May 24, 2013
Written by Steven Macoy
Thursday, 05 May 2011 10:59
Virtually every automaker builds at least one midsize car, ranging from no-nonsense units to “sleepers” with 300-horsepower engines and sport suspensions, to expensive luxury models bearing legendary nameplates.
Count on the Koreans to get it exactly right. The 2011 Kia Optima strikes a precise balance of price, performance, luxury, style and fuel economy. While it lacks the refinement and sharp handling of the major European brands, it costs thousands, even tens of thousands, less.If handling and performance are all-important to you, the nearest BMW dealer has just what you’re looking for. If you just want a reliable, comfortable, good-looking set of wheels at a modest price, the Koreans get harder to beat with each passing year.
Our last bulked-up Kia test car was a midsize sedan called the Amanti, which bore a striking, albeit entirely superficial, resemblance to Mercedes-Benz’s E Class. The only thing we remember about that car was that one of the passengers said it made her sleepy. Kia put the Amanti to sleep after the 2009 model year.
The Optima is a whole ’nother animal. It features competent handling, brisk response from its 200-horsepower, 4-cylinder engine with 6-speed automatic transmission, and a roomy, quiet interior. There’s some road noise, but wind noise is practically indiscernible. As is often the case with today’s midsize sedans, the sculpted roofline can induce claustrophobia in taller rear-seat passengers.
Our black Optima’s base price was $22,495. The technology and premium packages, which included navigation system, back-up camera, panoramic sunroof, heated and cooled front seats, heated outboard rear seats and heated steering wheel, added $4,250. With freight and handling, the sticker price reached $27,440 — about $3,000 less than the similar-sized, V-6-powered Nissan Altima we drove last year. (Kia offers a turbocharged, 274-horespower, 4-cylinder engine, but no V-6 is available.)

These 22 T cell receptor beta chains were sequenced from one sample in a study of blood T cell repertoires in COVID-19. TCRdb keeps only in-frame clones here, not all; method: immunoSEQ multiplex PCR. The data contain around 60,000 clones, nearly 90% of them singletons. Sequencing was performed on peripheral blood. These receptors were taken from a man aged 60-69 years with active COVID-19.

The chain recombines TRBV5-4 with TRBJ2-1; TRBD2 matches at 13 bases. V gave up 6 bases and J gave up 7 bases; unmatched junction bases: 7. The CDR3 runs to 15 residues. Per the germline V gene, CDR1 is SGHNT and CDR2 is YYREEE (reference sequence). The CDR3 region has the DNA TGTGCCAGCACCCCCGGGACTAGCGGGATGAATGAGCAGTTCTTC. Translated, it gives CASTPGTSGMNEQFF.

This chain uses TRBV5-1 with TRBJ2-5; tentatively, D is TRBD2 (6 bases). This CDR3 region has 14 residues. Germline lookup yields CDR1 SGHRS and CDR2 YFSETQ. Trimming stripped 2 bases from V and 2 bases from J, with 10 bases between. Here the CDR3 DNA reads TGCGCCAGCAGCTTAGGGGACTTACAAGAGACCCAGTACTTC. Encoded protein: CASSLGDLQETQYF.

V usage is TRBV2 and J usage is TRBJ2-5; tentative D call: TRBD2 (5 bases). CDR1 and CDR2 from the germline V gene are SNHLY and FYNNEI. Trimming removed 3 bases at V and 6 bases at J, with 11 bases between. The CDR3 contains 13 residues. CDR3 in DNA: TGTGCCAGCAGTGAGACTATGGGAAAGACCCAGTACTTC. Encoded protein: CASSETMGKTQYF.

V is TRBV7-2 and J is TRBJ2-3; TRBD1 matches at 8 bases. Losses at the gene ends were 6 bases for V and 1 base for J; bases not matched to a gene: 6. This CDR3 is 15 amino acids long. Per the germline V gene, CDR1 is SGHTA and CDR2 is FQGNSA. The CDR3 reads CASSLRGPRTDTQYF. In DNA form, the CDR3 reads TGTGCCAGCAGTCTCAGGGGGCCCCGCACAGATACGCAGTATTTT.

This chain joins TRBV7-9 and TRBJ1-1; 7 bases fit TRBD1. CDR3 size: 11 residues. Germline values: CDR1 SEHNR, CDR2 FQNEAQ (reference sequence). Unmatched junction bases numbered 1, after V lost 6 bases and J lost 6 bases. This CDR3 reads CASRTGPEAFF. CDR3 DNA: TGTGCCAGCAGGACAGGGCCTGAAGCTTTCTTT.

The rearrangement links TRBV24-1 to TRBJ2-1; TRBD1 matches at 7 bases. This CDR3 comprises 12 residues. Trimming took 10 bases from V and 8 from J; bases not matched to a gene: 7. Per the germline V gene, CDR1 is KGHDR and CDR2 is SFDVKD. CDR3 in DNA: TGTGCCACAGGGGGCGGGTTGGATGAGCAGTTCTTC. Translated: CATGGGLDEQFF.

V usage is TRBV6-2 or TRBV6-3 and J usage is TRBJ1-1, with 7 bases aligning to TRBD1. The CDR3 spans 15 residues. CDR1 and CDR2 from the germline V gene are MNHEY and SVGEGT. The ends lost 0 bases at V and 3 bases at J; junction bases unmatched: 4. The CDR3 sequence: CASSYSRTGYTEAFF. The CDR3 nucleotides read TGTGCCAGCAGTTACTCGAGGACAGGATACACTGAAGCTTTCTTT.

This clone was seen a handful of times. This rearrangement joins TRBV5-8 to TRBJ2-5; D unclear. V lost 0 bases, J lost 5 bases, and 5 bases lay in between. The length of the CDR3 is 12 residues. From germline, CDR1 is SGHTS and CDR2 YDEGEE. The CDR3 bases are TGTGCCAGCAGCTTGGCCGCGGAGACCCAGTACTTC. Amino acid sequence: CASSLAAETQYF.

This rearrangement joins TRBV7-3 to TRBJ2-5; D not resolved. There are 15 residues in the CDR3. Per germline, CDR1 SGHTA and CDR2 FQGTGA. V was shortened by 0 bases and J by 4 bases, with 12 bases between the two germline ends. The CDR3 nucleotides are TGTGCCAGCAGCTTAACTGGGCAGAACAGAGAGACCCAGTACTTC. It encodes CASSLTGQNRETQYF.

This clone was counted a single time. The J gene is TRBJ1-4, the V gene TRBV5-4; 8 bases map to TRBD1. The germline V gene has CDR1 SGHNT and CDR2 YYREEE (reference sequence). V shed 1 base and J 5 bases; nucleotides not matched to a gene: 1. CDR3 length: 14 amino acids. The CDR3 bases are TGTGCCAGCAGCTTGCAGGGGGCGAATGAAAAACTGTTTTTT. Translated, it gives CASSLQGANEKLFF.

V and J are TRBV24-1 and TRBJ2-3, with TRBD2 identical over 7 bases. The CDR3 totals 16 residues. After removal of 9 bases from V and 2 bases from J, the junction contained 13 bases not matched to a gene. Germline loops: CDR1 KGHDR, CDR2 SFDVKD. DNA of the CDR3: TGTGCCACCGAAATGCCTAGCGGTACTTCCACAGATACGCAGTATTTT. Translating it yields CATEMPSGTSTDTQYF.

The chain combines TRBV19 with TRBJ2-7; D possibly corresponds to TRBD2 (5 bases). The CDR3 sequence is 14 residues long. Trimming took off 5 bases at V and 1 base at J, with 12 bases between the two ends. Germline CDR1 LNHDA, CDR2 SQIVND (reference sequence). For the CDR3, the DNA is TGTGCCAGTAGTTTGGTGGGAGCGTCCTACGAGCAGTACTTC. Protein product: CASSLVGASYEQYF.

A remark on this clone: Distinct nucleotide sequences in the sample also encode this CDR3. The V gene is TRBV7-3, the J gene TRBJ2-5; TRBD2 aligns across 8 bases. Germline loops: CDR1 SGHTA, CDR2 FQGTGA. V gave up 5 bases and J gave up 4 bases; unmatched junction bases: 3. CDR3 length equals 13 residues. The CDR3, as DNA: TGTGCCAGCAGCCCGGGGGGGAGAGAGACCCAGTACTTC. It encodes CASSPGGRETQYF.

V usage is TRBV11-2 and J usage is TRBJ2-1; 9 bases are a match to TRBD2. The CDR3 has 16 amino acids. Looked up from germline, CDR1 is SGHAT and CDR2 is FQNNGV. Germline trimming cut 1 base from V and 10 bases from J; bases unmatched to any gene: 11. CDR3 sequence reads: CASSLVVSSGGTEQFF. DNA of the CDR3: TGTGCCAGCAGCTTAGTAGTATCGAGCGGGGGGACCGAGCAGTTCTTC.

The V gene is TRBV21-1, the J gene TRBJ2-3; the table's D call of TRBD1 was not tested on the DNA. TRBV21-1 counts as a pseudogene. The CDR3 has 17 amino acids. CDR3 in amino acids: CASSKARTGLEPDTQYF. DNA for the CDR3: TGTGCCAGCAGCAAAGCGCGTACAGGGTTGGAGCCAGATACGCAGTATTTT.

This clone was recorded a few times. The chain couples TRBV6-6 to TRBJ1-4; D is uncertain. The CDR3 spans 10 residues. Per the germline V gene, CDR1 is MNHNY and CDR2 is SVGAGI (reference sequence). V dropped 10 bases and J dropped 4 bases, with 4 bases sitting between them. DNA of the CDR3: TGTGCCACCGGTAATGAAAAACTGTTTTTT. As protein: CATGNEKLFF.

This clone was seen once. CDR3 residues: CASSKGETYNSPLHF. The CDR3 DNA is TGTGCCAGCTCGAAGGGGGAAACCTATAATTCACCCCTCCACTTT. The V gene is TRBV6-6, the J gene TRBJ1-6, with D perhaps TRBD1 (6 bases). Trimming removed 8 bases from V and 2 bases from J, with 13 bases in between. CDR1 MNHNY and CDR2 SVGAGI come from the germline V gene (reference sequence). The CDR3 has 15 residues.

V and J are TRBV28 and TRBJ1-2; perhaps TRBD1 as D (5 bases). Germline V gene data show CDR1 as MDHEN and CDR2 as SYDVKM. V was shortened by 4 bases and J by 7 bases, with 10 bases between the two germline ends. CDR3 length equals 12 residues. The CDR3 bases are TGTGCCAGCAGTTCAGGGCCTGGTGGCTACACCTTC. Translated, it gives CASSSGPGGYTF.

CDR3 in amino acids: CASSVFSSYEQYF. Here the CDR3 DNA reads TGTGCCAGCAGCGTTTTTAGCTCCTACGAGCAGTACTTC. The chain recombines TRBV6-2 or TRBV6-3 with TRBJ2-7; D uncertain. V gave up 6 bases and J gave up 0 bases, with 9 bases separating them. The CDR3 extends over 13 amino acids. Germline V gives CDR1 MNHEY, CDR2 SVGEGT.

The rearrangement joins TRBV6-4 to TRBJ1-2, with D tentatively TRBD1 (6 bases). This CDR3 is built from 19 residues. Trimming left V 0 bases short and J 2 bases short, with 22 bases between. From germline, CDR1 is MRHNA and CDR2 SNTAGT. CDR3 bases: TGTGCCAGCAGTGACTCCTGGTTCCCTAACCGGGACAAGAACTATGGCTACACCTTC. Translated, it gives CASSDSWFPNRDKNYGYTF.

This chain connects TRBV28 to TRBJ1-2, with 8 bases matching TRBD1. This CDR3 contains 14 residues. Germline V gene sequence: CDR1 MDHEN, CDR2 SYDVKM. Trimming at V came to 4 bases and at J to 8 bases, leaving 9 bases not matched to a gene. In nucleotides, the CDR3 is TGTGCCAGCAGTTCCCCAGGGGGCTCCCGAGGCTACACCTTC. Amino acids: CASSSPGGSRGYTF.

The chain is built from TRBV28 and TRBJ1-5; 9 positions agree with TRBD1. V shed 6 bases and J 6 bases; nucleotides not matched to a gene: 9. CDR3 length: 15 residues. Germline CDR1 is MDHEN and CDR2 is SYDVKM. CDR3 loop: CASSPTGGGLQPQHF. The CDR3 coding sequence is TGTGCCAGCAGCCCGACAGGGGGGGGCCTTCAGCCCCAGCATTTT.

The Optima EX comes with standard safety features such as anti-lock brakes, traction control and stability control that are optional in some competitors’ models. Among the luxury items are dual-zone automatic climate control, Sirius satellite radio, Bluetooth wireless technology, leather-trimmed seats, autodimming rear-view mirror and push-button start.
The LX version, available with a stick shift, starts at under $19,000.
Not so many years ago, even the smallest Korean subcompacts fell far short of their Japanese competitors in the fuel-economy race. They’ve caught up. The Optima is rated at 24 mpg city, 34 highway, on regular gasoline. We averaged about 29 mpg, mainly cruising on Interstate 84 in western Connecticut or doing stop-and-go driving on Route 25.
The Optima has been designated a Top Safety Pick by the Insurance Institute for Highway Safety Top Safety Pick. Past Optimas have exhibited average to better-than-average reliability, according to Consumer Reports magazine owner surveys.
Where Kia and its corporate owner, Hyundai, have triumphed is in nurturing their reputation for low price and long standard-features lists, while increasingly making cars that are pleasant, bordering on fun, to drive.
Engine: 2.4-liter inline Four, 200 horsepower, 186 lb.-ft. torque
Transmission: 6-speed shiftable automatic
Weight: 3,223 lb.
Suspension: Four-wheel independent, MacPherson strut front, multi-link rear
Wheels: 17x6.5-inch painted alloy
Tires: P215/55R17 93V all-season
Seating capacity: 5
Luggage capacity: 15.4 cu. ft.
Fuel capacity: 18.5 gallons
Fuel economy: 24 mpg city, 34 mpg highway
Fuel type: Regular
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